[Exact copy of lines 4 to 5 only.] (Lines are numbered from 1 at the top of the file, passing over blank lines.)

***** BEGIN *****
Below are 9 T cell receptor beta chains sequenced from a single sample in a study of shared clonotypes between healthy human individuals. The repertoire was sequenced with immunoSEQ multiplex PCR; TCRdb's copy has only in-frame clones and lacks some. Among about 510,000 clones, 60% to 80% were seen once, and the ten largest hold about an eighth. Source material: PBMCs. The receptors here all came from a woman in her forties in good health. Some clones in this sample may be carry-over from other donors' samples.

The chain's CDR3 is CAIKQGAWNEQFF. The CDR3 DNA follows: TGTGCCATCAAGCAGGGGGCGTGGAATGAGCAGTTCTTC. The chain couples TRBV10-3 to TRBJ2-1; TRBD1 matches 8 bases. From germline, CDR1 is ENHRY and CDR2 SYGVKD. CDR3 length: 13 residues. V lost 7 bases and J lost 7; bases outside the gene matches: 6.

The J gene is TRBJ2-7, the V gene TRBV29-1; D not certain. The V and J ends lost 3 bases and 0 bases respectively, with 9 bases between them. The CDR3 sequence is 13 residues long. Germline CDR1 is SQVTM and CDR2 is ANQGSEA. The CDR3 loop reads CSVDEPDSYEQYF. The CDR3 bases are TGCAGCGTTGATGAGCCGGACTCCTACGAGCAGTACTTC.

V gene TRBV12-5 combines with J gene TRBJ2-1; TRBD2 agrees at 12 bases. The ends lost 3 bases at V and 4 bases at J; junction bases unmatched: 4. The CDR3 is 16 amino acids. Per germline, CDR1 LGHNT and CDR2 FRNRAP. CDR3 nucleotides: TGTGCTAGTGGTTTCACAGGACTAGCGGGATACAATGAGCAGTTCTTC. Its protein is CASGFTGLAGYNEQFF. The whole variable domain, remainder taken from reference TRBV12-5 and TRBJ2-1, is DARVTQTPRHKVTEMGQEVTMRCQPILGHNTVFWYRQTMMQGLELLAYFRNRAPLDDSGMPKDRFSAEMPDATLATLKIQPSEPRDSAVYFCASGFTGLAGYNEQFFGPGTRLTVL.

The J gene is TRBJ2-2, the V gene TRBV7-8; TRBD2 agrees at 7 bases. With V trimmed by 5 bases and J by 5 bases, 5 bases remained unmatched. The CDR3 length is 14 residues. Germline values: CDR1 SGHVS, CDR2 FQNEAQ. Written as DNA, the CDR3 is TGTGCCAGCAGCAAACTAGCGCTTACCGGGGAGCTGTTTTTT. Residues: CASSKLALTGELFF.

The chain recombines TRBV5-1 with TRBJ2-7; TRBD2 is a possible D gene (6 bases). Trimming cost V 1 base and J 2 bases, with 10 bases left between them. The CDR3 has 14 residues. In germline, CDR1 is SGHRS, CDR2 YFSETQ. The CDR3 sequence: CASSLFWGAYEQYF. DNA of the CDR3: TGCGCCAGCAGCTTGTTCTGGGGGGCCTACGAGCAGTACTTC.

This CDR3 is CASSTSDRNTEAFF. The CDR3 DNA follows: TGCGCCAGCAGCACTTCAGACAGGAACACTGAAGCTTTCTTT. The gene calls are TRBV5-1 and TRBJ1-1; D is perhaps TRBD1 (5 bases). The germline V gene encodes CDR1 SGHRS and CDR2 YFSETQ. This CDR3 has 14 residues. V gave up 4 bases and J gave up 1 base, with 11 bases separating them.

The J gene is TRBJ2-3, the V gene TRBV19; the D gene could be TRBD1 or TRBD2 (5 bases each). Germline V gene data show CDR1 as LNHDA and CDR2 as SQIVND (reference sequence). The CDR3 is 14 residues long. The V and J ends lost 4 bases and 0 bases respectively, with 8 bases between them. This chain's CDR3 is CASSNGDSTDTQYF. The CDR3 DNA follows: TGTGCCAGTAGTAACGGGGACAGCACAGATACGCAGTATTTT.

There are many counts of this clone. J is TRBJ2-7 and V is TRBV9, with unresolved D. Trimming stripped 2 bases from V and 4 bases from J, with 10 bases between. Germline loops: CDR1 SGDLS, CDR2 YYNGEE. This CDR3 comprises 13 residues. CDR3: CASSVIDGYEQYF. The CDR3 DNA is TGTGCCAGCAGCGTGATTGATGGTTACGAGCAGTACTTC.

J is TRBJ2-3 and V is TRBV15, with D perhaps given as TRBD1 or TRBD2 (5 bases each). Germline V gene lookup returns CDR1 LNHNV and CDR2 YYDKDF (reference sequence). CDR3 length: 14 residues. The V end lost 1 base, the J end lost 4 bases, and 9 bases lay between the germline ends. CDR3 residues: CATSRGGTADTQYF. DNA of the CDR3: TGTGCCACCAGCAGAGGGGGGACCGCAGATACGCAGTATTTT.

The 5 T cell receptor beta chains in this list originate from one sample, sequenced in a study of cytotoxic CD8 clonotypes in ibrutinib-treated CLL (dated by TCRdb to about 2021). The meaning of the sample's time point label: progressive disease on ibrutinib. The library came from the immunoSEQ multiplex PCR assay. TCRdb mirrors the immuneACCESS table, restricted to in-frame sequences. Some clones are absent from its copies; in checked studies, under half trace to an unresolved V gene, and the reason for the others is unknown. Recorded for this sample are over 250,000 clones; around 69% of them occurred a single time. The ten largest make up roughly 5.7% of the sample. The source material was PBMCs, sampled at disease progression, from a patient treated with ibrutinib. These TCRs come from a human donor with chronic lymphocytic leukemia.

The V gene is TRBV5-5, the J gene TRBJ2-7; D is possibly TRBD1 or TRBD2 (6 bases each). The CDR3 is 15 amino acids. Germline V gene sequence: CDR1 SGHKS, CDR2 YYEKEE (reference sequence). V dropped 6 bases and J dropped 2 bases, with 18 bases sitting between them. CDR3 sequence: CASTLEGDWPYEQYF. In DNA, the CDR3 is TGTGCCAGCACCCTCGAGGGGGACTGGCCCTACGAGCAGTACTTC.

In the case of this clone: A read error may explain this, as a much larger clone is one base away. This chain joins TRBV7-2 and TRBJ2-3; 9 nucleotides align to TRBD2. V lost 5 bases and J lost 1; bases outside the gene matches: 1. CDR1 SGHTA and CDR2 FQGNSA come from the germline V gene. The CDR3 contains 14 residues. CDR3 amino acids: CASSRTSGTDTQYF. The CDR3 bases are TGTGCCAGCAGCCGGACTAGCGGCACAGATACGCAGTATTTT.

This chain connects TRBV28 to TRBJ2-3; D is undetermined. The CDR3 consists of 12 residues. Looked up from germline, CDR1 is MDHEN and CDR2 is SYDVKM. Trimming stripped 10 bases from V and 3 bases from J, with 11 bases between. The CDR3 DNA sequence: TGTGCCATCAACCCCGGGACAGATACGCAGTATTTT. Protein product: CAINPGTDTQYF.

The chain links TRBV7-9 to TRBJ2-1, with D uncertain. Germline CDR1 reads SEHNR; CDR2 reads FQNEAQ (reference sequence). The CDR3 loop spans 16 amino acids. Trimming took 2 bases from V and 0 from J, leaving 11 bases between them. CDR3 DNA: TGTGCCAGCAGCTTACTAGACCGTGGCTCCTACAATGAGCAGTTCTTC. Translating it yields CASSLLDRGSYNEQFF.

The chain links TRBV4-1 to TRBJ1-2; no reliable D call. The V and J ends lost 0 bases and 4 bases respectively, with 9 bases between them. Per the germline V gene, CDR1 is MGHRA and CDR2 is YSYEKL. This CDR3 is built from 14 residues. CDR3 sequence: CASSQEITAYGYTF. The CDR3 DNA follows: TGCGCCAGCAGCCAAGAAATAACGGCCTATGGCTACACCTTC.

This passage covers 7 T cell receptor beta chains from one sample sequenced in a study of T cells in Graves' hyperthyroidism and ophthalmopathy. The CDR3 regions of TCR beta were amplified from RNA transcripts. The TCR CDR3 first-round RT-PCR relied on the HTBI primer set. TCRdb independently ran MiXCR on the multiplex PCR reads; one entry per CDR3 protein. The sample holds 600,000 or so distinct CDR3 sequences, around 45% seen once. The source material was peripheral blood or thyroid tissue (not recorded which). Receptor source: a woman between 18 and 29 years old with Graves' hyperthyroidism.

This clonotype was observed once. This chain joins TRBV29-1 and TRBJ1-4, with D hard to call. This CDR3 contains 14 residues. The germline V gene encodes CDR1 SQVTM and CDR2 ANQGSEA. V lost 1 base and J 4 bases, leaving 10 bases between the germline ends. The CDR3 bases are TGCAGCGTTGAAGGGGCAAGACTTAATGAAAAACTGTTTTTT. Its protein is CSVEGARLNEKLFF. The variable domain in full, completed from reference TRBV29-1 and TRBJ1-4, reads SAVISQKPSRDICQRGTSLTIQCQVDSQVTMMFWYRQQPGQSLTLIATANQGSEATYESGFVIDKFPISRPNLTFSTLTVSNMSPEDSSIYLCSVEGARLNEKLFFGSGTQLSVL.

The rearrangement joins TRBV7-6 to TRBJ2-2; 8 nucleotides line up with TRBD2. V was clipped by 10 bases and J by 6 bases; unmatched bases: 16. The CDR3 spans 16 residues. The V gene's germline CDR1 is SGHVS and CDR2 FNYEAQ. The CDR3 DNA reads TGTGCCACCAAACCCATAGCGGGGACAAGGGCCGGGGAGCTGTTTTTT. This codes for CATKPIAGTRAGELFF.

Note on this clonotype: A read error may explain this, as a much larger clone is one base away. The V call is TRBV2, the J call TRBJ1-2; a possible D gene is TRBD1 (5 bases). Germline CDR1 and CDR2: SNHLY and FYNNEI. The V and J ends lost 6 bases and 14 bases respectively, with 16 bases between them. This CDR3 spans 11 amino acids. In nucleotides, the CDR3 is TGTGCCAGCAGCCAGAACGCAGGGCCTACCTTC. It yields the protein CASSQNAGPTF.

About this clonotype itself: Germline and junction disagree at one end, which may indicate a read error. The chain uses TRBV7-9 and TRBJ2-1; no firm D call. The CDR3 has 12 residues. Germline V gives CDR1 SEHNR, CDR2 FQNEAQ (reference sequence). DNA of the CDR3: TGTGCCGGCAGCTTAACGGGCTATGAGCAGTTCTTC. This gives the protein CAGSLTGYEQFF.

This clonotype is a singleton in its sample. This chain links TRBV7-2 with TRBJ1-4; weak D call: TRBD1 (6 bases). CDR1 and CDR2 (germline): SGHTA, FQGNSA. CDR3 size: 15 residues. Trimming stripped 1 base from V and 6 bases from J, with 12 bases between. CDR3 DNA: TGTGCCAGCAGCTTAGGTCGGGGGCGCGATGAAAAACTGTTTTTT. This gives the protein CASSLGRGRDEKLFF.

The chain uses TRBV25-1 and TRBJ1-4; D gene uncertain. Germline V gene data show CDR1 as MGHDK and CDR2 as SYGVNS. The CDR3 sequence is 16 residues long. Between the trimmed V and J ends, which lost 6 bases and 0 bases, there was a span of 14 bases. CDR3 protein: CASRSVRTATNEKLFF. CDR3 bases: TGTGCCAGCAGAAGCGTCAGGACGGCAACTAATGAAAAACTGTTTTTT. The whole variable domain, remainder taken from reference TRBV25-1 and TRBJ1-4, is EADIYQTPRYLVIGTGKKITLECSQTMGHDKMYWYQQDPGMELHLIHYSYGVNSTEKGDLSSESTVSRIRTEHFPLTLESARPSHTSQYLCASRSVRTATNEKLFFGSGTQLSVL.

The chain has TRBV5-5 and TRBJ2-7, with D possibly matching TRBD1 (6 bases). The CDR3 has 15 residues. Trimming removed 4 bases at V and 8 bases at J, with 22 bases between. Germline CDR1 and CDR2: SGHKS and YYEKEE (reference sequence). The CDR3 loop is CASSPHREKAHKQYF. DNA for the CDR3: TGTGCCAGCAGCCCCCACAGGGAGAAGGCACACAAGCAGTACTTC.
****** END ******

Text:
V gene TRBV12-5 combines with J gene TRBJ2-1; TRBD2 agrees at 12 bases. The ends lost 3 bases at V and 4 bases at J; junction bases unmatched: 4. The CDR3 is 16 amino acids. Per germline, CDR1 LGHNT and CDR2 FRNRAP. CDR3 nucleotides: TGTGCTAGTGGTTTCACAGGACTAGCGGGATACAATGAGCAGTTCTTC. Its protein is CASGFTGLAGYNEQFF. The whole variable domain, remainder taken from reference TRBV12-5 and TRBJ2-1, is DARVTQTPRHKVTEMGQEVTMRCQPILGHNTVFWYRQTMMQGLELLAYFRNRAPLDDSGMPKDRFSAEMPDATLATLKIQPSEPRDSAVYFCASGFTGLAGYNEQFFGPGTRLTVL.

The J gene is TRBJ2-2, the V gene TRBV7-8; TRBD2 agrees at 7 bases. With V trimmed by 5 bases and J by 5 bases, 5 bases remained unmatched. The CDR3 length is 14 residues. Germline values: CDR1 SGHVS, CDR2 FQNEAQ. Written as DNA, the CDR3 is TGTGCCAGCAGCAAACTAGCGCTTACCGGGGAGCTGTTTTTT. Residues: CASSKLALTGELFF.